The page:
In June 1967, immediately after paratroopers had captured the Old City, Moshe Segal entered, determined to set up house in the Jewish Quarter! The soldiers on guard were reluctant to allow him in, telling him that they could not take responsibility for his safety. Moshe replied that he relied on a higher power for his safety and reminded them of the risks taken by so many Jews to bring about the reunification of Jerusalem. "We have received a gift from God," he said. "Do you really expect me to remain outside while the Arabs are still inside?" The upshot was that he was escorted through the streets by an armored jeep. It was inconceivable to him, that Jerusalem should be reunited without a single Jew living in the Jewish Quarter of the Old City!

When in May, 1948, the Jewish Quarter was conquered by the Arab Legion, the Jewish survivors of the battle were evacuated to the newer section of Jerusalem, beyond the Old City walls. Within a few days, Jewish holy places were systematically desecrated, looted and destroyed.

Jews living in the Jewish Quarter for some four hundred years and had established synagogues, yeshivas, mikvahs, libraries, the Misgav Ladach Hospital and other institutions. Most were looted and left in ruins. Those that remained were turned into living quarters and stables.

After going to the Wall in the company of 18 veterans of Brit Hashmonaim (the religious arm of the Lechi), blowing the shofar, praying and weeping tears of joy, Moshe Segal went to look at the Beit Menachem Synagogue, named after Rabbi Menachem Mendel, the third Lubavitcher rebbe and today known as the Tzemach Tzedek synagogue, the name by which this Rebbe is better known.

The shell of the building was still intact .
Moshe immediately set about to restore it to what it had once been. Looking around, he discovered that adjacent to the synagogue was another three-story building that had been Chabad property up to May 1948. It had a basement, a ground floor on which there had been shops and an upper floor in which there were two residential rooms.

The building was in terrible condition with lots of rubble, garbage, shrapnel, broken glass and refuse. He cleaned it up and lived there while engaging in his restoration project.

In this way Moshe became the first Jew to officially take up residence in the Old City!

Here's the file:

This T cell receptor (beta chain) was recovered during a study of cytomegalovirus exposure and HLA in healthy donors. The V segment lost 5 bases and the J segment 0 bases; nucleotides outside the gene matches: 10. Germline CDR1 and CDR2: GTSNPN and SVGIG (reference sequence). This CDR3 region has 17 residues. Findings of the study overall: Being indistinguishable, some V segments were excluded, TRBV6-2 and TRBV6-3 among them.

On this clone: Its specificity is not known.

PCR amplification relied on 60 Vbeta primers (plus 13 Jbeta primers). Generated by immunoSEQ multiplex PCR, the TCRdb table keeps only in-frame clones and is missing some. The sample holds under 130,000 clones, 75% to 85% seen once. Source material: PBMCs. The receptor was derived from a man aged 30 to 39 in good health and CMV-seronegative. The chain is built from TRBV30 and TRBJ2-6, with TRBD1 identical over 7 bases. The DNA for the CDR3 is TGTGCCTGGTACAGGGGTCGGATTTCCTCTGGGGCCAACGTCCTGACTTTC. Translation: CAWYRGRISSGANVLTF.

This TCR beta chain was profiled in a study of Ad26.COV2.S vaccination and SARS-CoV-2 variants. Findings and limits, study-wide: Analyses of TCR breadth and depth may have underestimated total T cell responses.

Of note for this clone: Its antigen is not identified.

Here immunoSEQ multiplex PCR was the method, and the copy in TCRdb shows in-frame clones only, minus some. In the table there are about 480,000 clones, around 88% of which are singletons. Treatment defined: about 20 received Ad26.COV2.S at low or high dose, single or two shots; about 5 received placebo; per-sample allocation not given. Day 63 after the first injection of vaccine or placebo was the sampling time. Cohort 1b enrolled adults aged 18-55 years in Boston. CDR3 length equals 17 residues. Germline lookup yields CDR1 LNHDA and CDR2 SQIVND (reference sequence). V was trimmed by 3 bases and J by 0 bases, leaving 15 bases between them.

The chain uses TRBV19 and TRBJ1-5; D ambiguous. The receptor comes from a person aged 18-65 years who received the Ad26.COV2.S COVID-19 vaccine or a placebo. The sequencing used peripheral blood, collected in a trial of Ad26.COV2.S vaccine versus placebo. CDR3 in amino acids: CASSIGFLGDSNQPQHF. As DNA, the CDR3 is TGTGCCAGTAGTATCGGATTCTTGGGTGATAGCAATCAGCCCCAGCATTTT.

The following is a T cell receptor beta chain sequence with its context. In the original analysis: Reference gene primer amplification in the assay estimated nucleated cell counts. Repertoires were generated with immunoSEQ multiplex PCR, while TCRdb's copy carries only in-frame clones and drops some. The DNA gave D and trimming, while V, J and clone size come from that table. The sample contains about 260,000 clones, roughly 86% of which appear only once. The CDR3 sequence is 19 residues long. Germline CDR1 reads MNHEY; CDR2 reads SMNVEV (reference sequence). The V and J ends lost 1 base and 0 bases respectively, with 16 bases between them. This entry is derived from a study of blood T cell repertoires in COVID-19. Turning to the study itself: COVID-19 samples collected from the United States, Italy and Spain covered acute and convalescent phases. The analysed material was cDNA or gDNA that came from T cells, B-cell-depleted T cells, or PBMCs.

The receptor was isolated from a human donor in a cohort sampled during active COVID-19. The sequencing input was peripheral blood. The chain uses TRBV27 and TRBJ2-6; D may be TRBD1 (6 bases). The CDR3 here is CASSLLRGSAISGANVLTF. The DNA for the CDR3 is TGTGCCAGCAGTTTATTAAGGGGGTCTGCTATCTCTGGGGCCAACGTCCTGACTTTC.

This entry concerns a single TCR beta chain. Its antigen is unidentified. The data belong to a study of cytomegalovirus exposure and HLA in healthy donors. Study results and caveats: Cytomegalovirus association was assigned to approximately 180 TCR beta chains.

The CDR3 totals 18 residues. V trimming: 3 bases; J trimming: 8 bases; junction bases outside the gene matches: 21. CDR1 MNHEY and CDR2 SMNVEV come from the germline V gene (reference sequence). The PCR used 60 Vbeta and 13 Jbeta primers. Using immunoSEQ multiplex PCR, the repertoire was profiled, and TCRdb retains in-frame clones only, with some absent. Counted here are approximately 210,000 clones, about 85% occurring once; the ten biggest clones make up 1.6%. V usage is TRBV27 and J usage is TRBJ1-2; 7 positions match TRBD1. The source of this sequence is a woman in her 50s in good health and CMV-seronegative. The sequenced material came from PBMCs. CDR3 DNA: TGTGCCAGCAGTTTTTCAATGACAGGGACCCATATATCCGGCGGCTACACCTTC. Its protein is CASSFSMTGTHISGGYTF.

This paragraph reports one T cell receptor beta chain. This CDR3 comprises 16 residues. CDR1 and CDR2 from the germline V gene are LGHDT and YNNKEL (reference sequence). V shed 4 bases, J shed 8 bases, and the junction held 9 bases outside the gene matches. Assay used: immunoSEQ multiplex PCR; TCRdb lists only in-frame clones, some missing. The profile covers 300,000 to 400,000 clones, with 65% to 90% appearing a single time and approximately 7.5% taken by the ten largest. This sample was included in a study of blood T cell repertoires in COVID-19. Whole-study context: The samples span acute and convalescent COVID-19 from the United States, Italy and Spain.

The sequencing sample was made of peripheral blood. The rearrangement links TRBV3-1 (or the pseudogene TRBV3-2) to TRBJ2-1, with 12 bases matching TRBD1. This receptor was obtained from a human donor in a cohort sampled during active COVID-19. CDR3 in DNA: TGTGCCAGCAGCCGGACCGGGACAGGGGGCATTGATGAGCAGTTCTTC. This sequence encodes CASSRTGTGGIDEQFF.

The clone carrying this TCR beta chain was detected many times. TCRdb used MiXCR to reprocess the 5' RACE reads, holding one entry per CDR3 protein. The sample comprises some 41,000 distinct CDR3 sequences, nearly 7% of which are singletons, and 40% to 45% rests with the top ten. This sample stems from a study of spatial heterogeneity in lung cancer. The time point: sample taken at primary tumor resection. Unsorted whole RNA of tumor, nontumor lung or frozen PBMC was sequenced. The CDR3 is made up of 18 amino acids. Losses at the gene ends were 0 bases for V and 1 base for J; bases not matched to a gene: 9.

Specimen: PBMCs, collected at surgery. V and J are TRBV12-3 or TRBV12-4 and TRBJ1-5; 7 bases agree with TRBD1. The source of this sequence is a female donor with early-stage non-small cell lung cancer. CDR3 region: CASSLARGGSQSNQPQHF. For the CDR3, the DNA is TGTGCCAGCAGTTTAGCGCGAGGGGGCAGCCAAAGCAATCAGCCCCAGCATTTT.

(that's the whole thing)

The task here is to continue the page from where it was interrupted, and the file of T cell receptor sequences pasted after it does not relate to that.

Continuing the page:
He wanted to be sure that if anyone came to take a population census, they would be able to say that there is at least one Jew living there. His wife Rachel, A survivor of the Hebron massacre of 1929, could not initially bring herself to join him. She was still traumatized by the thought of being surrounded by Arabs. More than a year passed before Rachel actually decided to live in the Old City.

It was in fact so dangerous that his friends went specially to ask the Lubavitcher Rebbe in Brooklyn to prevail on Moshe to stop. The Rebbe asked: “What is the concern?” He was told it is too dangerous. “How do you know it is dangerous?” The Rebbe responded. “Why he has to sleep with a pistol under his pillow!” Was the response. “Well”, The Rebbe shot back, “It seems like he’s safe enough…”

And so it was that In 1967, Rabbi Segal became the first Jew to move back to the Old City of Jerusalem after its liberation.

He rebuilt the Chabad synagogue the “Tzemach Tzedek” and later helped organize the rebuilding of the Ramban synagogue. Moshe had once worked for an architect and worked with amazing speed on the restoration of the synagogue so that it was again open after 19 years to worshipers in time for Rosh Hashanah of 1967. The President of Israel Mr. Zalman Shazar was honored guest, being himself from a Chabad background.

Moshe discussed his dream of restoring the Tzemach Tzedek Shul and former Jewish housing complexes with President Shazar. The President arranged meetings with Ya'acov Herzog in charge of the Prime Minister's Office, and Mayor Teddy Kollek. Moshe’s project received $30,000 to restore the historic building.

After his wife joined him in the Jewish Quarter, they lived on Rehov Chabad. During this period Moshe Segal was involved with many organizations. Even though Israel legally obtained and held the land, still the government made many problems for people who tried to live there and in fact had many plans to somehow “return” land they had won in war after being attacked.

Moshe was among the leaders of the Temple Mount Faithful and sought many times to have Jewish prayer services conducted on the Temple Mount leading the campaigns to allow Jewish worship on the Temple Mount; leading campaigns to prevent the withdrawal from Sinai, and to strengthen Jewish settlement in all areas liberated by the Israeli army. He was one of the initiators of the Temple Institute in Jerusalem, and founded the Shavei Zion Society there.

Moshe Segal died, ironically, on Yom Kippur, and was buried on the Mount of Olives.

Taken from July 2010 Issue of Chabad4Israel
Adapted from various sources including interview with his son Rav Segel in Kfar Chabad